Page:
CUT FOR MAG – Meanwhile, activewear brands such as Sweaty Betty, Lounge Underwear and Gymshark opted to start discounting on 10, 14 and 17 November, respectively. Peel Hunt retail analyst John Stevenson told Drapers that 2022 has brought “a switch back” from loungewear and activewear to “formal for both men’s and women’s wear”.
“Dress sales especially have been up significantly,” he said, adding that the demand for occasionwear is inflated as “the first Christmas in two or three years where people can actually go out”, following last year’s celebrations being largely “curtailed by the Omicron variant”. – TO HERE
Ash Siddique, managing director and co-founder of JD Sports Fashion-owned Missy Empire, said the womenswear etailer offered deeper discounts than usual this year in response to customer demand: “We started our annual Pink Friday Sale [a week-long Sale in the run-up to Black Friday] on 18 November. Our Black Friday strategy this year hasn’t changed, but we’re making sure that the value we offer is much better than last year because of the cost-of-living crisis struggles faced by the consumers.
CUT FOR MAG “Consumers are pulling back from high-end purchases and looking for value, quality, longer-lasting product that will help them spend and buy less.
This was echoed by Chris Griffin, CEO of discount etailer Secret Sales: “We’re having a really successful November when sales are up 70% year on year. People still want to buy quality products but are turning towards non-full price [products].”
“Also, the average basket value has also increased by about 15%, which looks like they are planning ahead and budgeting for what they need in the next few months, including Christmas, and buying it in one go.” – TO HERE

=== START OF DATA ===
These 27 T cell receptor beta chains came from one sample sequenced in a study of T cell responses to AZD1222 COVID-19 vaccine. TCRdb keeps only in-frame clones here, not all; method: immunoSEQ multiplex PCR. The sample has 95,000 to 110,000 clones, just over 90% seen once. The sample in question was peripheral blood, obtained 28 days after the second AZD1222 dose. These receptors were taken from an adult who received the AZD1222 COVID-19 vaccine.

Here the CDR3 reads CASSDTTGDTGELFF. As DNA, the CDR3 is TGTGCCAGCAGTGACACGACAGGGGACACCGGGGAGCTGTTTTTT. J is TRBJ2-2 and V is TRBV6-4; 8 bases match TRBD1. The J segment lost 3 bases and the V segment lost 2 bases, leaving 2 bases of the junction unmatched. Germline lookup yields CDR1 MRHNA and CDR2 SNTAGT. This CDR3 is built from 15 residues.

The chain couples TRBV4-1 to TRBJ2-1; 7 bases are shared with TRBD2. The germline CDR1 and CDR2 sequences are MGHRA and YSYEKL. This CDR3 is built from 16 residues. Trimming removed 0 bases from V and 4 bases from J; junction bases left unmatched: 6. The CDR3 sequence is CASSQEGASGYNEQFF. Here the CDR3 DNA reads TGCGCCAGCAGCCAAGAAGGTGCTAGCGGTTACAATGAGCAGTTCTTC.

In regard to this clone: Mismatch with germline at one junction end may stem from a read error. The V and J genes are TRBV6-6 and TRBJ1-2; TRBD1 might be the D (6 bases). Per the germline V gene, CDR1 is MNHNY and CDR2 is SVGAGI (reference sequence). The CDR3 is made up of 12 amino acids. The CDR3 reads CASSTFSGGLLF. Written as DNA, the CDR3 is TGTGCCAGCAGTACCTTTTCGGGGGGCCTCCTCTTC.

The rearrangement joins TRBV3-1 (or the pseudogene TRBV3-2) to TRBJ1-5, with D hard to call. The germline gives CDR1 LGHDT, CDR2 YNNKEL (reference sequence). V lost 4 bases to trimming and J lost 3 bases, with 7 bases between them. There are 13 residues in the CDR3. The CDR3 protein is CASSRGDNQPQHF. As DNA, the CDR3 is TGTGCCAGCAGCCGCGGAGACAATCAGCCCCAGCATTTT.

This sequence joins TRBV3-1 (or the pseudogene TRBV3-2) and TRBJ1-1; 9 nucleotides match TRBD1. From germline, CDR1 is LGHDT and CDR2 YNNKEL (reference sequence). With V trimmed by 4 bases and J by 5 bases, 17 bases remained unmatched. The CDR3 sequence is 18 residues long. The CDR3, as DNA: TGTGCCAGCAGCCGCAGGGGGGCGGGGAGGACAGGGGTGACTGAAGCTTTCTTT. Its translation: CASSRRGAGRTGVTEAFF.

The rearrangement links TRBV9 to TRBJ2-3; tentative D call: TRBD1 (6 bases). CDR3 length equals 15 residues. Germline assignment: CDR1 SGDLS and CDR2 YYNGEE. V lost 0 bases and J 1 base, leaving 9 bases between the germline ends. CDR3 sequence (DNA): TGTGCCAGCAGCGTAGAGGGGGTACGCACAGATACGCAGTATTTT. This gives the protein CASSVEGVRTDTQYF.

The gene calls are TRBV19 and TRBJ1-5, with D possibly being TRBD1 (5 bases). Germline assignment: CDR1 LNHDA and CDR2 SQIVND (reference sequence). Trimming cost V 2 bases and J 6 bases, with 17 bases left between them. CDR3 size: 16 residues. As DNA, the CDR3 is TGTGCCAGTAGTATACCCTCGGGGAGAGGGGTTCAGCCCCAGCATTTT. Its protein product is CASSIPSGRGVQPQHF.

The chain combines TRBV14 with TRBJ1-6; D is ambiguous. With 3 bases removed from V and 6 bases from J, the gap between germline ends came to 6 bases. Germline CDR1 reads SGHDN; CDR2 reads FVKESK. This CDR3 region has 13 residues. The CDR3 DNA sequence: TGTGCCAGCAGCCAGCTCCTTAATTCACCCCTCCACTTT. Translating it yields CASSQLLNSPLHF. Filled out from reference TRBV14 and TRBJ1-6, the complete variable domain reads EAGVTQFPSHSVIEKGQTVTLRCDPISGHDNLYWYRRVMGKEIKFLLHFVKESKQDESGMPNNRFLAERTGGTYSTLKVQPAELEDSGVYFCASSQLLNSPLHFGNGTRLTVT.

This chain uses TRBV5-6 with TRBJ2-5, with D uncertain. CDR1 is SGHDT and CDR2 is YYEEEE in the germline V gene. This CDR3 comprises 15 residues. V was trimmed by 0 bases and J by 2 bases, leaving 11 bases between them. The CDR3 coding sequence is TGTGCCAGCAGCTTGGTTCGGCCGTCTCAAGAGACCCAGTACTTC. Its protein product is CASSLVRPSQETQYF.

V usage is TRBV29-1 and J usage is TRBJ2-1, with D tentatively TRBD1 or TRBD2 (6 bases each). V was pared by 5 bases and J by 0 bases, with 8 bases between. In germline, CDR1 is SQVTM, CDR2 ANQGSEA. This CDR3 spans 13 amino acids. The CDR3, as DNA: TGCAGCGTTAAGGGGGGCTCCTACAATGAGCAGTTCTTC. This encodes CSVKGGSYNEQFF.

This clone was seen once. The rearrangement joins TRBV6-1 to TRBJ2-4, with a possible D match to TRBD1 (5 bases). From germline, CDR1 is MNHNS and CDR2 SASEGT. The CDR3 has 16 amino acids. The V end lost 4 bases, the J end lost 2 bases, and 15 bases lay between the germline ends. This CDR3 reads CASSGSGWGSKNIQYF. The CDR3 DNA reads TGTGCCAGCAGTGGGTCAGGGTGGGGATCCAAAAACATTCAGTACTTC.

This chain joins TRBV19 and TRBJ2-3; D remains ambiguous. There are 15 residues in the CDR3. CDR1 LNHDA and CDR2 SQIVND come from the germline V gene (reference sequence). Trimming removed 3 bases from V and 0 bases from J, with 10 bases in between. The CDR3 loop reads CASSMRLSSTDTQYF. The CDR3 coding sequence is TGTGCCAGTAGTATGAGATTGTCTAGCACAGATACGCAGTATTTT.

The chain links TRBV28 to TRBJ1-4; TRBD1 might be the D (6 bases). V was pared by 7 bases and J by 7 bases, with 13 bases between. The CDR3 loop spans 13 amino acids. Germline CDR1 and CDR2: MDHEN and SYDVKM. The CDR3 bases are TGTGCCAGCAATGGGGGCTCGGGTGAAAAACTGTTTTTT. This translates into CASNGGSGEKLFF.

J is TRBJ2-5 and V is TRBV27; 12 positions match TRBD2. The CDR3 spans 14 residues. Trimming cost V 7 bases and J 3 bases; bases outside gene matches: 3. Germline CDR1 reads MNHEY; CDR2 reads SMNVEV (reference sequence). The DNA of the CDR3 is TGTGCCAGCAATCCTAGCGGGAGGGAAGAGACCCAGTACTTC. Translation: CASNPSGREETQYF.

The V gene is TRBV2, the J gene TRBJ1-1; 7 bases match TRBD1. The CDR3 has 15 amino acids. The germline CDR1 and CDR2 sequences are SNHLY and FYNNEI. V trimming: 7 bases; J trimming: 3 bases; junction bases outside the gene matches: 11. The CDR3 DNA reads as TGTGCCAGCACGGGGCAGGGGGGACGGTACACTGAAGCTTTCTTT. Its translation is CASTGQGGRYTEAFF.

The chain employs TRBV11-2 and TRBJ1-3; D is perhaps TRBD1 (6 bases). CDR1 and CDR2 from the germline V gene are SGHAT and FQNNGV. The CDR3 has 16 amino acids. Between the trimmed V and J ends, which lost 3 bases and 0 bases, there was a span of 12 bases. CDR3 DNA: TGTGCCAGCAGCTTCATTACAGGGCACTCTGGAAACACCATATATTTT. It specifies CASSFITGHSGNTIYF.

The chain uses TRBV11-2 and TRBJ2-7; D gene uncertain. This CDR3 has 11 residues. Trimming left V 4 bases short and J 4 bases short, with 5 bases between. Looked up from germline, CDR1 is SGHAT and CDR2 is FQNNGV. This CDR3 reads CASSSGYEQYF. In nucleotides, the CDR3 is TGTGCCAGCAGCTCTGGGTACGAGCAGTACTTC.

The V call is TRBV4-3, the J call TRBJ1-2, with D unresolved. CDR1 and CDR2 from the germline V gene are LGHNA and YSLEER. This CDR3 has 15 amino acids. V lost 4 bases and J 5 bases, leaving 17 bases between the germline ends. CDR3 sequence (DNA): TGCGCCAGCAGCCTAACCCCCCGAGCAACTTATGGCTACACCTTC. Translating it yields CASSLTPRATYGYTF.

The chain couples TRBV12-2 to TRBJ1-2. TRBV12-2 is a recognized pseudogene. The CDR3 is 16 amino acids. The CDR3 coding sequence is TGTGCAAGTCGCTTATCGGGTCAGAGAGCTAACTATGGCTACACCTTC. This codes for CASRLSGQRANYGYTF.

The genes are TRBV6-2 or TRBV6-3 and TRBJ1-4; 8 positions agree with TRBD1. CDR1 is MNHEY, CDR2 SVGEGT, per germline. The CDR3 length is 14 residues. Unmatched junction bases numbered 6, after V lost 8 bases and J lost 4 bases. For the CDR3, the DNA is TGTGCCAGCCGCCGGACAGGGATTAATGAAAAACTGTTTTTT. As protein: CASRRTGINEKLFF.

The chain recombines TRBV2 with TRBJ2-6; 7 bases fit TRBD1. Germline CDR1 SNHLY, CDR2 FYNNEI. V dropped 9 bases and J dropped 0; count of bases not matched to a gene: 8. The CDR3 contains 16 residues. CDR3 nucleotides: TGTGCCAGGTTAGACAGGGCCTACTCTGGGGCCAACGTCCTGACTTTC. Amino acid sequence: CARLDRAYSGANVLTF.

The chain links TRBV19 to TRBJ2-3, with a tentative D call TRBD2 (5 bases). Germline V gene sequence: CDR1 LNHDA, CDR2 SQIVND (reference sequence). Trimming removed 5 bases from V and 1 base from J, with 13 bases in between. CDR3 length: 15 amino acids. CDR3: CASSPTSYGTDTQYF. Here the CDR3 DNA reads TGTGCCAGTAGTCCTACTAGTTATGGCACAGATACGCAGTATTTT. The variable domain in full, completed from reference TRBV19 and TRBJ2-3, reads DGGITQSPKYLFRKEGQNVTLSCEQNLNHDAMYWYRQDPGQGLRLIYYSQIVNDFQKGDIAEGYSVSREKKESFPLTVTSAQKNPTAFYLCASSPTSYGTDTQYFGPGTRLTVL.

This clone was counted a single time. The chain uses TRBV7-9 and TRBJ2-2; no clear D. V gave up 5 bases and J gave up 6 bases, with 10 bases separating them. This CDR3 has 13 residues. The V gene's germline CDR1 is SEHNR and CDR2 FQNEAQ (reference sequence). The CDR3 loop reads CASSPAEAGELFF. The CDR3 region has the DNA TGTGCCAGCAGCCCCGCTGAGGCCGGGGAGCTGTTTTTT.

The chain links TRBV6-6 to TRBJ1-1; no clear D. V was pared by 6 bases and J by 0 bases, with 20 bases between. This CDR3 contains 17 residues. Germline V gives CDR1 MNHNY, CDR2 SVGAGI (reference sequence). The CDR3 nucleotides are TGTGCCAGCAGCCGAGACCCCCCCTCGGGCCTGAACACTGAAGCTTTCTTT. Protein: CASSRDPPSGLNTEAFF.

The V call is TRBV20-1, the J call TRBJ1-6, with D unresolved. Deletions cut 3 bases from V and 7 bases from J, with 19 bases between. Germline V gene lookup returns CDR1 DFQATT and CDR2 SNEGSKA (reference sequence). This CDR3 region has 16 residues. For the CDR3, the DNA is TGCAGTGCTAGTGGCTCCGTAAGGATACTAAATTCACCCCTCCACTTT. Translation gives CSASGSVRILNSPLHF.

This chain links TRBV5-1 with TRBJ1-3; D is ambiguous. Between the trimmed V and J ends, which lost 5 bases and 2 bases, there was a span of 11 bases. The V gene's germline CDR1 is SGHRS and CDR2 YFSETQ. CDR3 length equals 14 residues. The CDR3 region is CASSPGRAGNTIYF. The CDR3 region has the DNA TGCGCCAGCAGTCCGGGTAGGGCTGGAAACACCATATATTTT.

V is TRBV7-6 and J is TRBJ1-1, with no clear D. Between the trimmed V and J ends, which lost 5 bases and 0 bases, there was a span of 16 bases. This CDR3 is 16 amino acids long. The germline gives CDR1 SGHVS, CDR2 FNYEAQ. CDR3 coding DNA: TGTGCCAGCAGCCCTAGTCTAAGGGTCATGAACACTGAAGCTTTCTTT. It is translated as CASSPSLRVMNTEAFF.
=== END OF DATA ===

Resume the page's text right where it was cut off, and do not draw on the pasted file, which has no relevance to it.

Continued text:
Meanwhile, several brands and independent retailers, including womenswear brand Rixo and footwear brand Grenson, refused to take part in Black Friday discounting altogether for reasons ranging from protesting the mass overconsumption of discounted products, to opting to focus on a Boxing Day Sale instead.
Darren Hoggett, CEO and co-owner of independent J&B Menswear in Norwich: “We don’t take part in Black Friday, but it has been a Black month for so many retailers and it’s a sad indictment of how the trade has been this year. Given the current climate, I suspect many retailers and brands will go on Sale [earlier and heavier] in December, too.
“I think people are going to be a lot more cautious this Christmas and even more so in the next two to three years.”
For many, this year’s peak trading period is set to be the “last hurrah” before an exceptionally difficult start to 2023.
One clothing etailer said the peak trading period will likely not be as bad as retailers have predicted: “It’s always positive when in the final quarter of the year – sales will inevitably pick up.
“However, there are difficult times ahead and it will be a tough ride into the New Year with disposable income going down and inflation continuing to rise. I can see some casualties from January onwards.”
Stevenson predicts this year’s Christmas is definitely not cancelled and, although consumers are expected to spend less than last year, the negative impact is far from much bleaker years, such as the global financial crisis of 2008: “Retailer performance at the moment is pretty much in line with expectations – it’s challenging but not disastrously so.
“Ultimately, consumers always back Christmas. It’s an important period for people and they tend to do what they can to make the best of it. Which is why often the predictions of ‘the worst Christmas in 50 years’ and all this stuff never quite comes true.
“Whereas next year, retail is going to find it more challenging as a result of the combination of the full impact of rising interest rates, energy bills and inflation on the consumer, which makes for a sort of tougher backdrop into the first half of the next year.”
After a difficult 2022 marred by the cost of living crisis, political instability, rising energy costs and record-high inflation, there is still hope that a discount-heavy peak trading can still provide some respite for retailers’ balance sheets. However, it is clear that things are not likely to get any easier in the new year, and those struggling to stay afloat might fall by the wayside. To keep their business’s head above water, it might be the time for retailers to review their business models, as well as streamline or cut down on costly processes such as returns.